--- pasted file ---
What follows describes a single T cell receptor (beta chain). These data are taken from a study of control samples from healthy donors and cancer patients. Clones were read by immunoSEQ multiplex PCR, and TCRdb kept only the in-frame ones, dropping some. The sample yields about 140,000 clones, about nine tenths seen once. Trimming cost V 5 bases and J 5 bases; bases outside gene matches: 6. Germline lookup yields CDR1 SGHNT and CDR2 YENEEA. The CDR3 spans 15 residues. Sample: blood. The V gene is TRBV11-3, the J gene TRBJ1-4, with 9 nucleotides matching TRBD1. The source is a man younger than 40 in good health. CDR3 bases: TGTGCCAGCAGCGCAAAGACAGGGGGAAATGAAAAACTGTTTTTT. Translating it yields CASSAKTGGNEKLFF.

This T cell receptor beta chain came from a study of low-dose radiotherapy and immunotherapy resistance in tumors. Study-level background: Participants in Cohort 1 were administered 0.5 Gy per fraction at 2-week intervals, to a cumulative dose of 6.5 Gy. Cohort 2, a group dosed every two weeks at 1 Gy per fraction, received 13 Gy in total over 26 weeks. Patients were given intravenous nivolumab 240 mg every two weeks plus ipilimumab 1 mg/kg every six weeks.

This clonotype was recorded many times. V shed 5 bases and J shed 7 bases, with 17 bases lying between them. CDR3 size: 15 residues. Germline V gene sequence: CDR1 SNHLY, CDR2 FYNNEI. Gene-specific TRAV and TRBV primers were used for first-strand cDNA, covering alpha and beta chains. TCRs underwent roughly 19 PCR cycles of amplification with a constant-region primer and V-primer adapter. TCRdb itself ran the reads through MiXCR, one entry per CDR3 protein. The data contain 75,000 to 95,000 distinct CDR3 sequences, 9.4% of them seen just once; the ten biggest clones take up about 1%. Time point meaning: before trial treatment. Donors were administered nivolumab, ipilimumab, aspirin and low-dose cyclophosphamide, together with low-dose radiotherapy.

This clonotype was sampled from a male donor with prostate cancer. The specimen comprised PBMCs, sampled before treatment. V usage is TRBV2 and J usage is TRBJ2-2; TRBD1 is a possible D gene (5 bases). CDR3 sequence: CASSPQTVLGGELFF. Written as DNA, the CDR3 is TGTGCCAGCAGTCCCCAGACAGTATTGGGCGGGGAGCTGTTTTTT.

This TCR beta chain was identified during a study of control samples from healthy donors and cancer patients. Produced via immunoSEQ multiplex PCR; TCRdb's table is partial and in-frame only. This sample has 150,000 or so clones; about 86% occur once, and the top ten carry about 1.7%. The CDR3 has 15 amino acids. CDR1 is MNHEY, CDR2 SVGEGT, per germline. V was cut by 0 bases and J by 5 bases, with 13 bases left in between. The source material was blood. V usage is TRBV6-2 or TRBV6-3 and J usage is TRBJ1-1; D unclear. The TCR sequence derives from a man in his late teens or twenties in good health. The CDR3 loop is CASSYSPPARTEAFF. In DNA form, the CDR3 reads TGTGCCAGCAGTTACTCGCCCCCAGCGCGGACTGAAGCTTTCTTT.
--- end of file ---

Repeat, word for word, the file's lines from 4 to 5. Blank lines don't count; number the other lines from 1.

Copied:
This clonotype was sampled from a male donor with prostate cancer. The specimen comprised PBMCs, sampled before treatment. V usage is TRBV2 and J usage is TRBJ2-2; TRBD1 is a possible D gene (5 bases). CDR3 sequence: CASSPQTVLGGELFF. Written as DNA, the CDR3 is TGTGCCAGCAGTCCCCAGACAGTATTGGGCGGGGAGCTGTTTTTT.

This TCR beta chain was identified during a study of control samples from healthy donors and cancer patients. Produced via immunoSEQ multiplex PCR; TCRdb's table is partial and in-frame only. This sample has 150,000 or so clones; about 86% occur once, and the top ten carry about 1.7%. The CDR3 has 15 amino acids. CDR1 is MNHEY, CDR2 SVGEGT, per germline. V was cut by 0 bases and J by 5 bases, with 13 bases left in between. The source material was blood. V usage is TRBV6-2 or TRBV6-3 and J usage is TRBJ1-1; D unclear. The TCR sequence derives from a man in his late teens or twenties in good health. The CDR3 loop is CASSYSPPARTEAFF. In DNA form, the CDR3 reads TGTGCCAGCAGTTACTCGCCCCCAGCGCGGACTGAAGCTTTCTTT.